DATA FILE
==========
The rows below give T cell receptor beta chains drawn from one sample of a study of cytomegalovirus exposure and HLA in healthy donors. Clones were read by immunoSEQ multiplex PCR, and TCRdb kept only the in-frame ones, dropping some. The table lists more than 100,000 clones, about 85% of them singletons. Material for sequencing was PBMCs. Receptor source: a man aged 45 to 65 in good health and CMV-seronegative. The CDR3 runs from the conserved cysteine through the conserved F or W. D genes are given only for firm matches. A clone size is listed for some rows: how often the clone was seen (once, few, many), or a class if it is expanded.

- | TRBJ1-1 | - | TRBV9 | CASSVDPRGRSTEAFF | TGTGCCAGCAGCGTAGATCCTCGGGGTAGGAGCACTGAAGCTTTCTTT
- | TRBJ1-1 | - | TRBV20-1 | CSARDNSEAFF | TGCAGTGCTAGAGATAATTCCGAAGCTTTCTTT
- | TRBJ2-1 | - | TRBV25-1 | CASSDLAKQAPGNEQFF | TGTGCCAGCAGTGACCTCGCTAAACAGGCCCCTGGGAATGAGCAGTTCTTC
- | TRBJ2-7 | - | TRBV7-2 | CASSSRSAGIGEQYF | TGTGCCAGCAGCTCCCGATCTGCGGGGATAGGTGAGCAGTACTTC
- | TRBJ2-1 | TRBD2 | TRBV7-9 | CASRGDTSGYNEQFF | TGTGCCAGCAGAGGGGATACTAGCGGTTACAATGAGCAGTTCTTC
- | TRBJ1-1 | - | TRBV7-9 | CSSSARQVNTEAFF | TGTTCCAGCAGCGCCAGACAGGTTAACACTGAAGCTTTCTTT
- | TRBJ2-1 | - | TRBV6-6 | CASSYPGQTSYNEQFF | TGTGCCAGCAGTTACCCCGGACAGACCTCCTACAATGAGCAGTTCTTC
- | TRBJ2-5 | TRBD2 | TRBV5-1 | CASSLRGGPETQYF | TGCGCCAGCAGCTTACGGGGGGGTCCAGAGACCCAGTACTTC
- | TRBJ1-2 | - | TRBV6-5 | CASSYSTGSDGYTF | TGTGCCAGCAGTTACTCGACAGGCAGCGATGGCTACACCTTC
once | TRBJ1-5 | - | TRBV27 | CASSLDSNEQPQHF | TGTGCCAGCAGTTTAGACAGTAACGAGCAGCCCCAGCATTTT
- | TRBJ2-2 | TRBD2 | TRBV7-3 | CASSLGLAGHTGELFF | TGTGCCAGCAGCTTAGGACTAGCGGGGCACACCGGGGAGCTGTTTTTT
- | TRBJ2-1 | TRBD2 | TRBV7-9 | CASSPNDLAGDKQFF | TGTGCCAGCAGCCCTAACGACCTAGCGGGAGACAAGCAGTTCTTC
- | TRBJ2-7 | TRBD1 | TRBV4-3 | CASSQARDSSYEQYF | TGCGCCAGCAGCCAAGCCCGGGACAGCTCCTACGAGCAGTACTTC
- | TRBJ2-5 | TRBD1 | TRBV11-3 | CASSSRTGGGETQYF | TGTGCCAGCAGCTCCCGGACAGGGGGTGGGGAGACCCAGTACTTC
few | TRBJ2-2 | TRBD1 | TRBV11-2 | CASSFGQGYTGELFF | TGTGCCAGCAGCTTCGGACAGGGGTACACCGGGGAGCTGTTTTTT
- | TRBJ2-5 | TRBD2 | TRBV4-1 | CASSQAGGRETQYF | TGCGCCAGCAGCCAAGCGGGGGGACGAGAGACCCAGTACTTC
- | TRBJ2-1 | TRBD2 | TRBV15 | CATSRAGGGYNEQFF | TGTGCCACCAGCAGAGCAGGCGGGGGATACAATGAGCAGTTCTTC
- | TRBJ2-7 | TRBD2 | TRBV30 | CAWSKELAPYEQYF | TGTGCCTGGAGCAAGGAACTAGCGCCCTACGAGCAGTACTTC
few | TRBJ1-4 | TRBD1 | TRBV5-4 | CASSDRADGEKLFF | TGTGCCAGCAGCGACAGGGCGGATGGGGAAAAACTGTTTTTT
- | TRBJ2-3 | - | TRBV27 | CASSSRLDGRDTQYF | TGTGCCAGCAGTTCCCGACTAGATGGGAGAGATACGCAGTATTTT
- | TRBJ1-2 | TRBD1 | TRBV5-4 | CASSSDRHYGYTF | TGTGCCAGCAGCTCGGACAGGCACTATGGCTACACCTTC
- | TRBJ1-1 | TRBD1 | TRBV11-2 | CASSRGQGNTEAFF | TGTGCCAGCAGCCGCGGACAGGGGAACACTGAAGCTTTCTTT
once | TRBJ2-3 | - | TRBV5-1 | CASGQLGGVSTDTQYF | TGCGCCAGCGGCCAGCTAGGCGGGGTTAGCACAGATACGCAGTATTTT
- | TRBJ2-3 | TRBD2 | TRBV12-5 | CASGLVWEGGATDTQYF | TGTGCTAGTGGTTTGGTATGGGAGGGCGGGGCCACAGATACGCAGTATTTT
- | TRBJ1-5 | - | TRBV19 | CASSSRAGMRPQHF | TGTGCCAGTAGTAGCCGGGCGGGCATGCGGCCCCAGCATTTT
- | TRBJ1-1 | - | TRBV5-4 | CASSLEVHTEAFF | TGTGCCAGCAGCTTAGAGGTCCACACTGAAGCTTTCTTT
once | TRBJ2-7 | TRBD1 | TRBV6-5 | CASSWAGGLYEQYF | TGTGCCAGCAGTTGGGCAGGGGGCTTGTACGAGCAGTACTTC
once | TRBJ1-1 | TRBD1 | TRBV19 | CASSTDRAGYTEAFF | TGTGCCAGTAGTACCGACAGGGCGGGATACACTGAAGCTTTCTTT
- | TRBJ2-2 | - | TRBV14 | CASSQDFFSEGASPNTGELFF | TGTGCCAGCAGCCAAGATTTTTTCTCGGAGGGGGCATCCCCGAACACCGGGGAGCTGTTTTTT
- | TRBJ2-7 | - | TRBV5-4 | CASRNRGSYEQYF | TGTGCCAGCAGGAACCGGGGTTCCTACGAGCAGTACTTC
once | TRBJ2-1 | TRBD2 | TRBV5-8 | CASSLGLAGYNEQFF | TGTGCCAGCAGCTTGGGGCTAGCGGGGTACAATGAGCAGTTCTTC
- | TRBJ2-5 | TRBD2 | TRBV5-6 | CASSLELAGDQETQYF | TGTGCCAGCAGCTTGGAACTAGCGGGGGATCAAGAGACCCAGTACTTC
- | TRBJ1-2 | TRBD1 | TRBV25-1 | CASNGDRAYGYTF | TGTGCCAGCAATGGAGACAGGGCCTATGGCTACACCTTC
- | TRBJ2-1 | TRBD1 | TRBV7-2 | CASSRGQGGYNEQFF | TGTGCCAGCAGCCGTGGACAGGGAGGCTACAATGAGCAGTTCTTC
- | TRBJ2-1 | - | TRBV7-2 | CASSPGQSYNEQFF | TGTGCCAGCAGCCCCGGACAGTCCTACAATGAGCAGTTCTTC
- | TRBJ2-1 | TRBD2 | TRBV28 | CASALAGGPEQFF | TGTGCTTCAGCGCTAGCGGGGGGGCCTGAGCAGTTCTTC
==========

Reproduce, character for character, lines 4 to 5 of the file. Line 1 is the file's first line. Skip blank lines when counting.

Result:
- | TRBJ2-1 | - | TRBV25-1 | CASSDLAKQAPGNEQFF | TGTGCCAGCAGTGACCTCGCTAAACAGGCCCCTGGGAATGAGCAGTTCTTC
- | TRBJ2-7 | - | TRBV7-2 | CASSSRSAGIGEQYF | TGTGCCAGCAGCTCCCGATCTGCGGGGATAGGTGAGCAGTACTTC